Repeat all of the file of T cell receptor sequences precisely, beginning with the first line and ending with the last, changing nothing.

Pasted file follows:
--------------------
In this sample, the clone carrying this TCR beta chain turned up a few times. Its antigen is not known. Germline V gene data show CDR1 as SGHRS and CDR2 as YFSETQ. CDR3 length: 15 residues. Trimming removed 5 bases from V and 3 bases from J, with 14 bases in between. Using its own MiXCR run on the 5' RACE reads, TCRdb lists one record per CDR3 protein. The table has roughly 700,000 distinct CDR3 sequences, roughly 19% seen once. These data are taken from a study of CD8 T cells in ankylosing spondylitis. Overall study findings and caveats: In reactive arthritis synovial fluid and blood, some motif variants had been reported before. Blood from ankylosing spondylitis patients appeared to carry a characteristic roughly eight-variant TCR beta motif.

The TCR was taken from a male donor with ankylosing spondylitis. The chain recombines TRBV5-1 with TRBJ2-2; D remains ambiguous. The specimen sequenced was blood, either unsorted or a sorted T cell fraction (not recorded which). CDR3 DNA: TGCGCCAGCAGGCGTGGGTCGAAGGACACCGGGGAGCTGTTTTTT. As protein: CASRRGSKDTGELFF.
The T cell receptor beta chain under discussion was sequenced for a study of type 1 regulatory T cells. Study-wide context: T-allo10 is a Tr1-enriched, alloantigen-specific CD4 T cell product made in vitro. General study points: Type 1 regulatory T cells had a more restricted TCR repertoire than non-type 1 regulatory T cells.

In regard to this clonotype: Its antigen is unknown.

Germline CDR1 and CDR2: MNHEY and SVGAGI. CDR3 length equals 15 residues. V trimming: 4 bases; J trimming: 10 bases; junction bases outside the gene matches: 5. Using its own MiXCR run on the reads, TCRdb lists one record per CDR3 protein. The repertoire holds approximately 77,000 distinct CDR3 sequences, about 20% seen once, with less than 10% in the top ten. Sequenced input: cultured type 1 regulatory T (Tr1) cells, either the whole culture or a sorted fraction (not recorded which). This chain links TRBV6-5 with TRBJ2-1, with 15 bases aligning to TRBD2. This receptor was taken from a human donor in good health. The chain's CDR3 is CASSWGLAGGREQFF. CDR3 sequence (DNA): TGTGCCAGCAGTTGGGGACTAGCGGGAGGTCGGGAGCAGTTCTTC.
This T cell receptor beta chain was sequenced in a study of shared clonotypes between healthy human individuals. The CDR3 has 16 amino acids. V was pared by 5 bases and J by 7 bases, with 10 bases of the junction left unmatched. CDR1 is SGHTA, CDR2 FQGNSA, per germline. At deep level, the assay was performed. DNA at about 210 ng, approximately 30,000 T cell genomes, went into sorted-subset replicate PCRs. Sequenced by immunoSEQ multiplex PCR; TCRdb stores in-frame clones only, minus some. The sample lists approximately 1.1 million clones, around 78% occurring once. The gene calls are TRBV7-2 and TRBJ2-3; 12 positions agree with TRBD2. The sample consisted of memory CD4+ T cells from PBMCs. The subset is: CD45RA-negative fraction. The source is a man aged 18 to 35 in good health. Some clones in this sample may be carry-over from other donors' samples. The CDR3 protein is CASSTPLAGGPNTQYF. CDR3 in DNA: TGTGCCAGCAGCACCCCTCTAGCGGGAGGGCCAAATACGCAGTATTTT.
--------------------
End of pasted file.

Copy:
In this sample, the clone carrying this TCR beta chain turned up a few times. Its antigen is not known. Germline V gene data show CDR1 as SGHRS and CDR2 as YFSETQ. CDR3 length: 15 residues. Trimming removed 5 bases from V and 3 bases from J, with 14 bases in between. Using its own MiXCR run on the 5' RACE reads, TCRdb lists one record per CDR3 protein. The table has roughly 700,000 distinct CDR3 sequences, roughly 19% seen once. These data are taken from a study of CD8 T cells in ankylosing spondylitis. Overall study findings and caveats: In reactive arthritis synovial fluid and blood, some motif variants had been reported before. Blood from ankylosing spondylitis patients appeared to carry a characteristic roughly eight-variant TCR beta motif.

The TCR was taken from a male donor with ankylosing spondylitis. The chain recombines TRBV5-1 with TRBJ2-2; D remains ambiguous. The specimen sequenced was blood, either unsorted or a sorted T cell fraction (not recorded which). CDR3 DNA: TGCGCCAGCAGGCGTGGGTCGAAGGACACCGGGGAGCTGTTTTTT. As protein: CASRRGSKDTGELFF.
The T cell receptor beta chain under discussion was sequenced for a study of type 1 regulatory T cells. Study-wide context: T-allo10 is a Tr1-enriched, alloantigen-specific CD4 T cell product made in vitro. General study points: Type 1 regulatory T cells had a more restricted TCR repertoire than non-type 1 regulatory T cells.

In regard to this clonotype: Its antigen is unknown.

Germline CDR1 and CDR2: MNHEY and SVGAGI. CDR3 length equals 15 residues. V trimming: 4 bases; J trimming: 10 bases; junction bases outside the gene matches: 5. Using its own MiXCR run on the reads, TCRdb lists one record per CDR3 protein. The repertoire holds approximately 77,000 distinct CDR3 sequences, about 20% seen once, with less than 10% in the top ten. Sequenced input: cultured type 1 regulatory T (Tr1) cells, either the whole culture or a sorted fraction (not recorded which). This chain links TRBV6-5 with TRBJ2-1, with 15 bases aligning to TRBD2. This receptor was taken from a human donor in good health. The chain's CDR3 is CASSWGLAGGREQFF. CDR3 sequence (DNA): TGTGCCAGCAGTTGGGGACTAGCGGGAGGTCGGGAGCAGTTCTTC.
This T cell receptor beta chain was sequenced in a study of shared clonotypes between healthy human individuals. The CDR3 has 16 amino acids. V was pared by 5 bases and J by 7 bases, with 10 bases of the junction left unmatched. CDR1 is SGHTA, CDR2 FQGNSA, per germline. At deep level, the assay was performed. DNA at about 210 ng, approximately 30,000 T cell genomes, went into sorted-subset replicate PCRs. Sequenced by immunoSEQ multiplex PCR; TCRdb stores in-frame clones only, minus some. The sample lists approximately 1.1 million clones, around 78% occurring once. The gene calls are TRBV7-2 and TRBJ2-3; 12 positions agree with TRBD2. The sample consisted of memory CD4+ T cells from PBMCs. The subset is: CD45RA-negative fraction. The source is a man aged 18 to 35 in good health. Some clones in this sample may be carry-over from other donors' samples. The CDR3 protein is CASSTPLAGGPNTQYF. CDR3 in DNA: TGTGCCAGCAGCACCCCTCTAGCGGGAGGGCCAAATACGCAGTATTTT.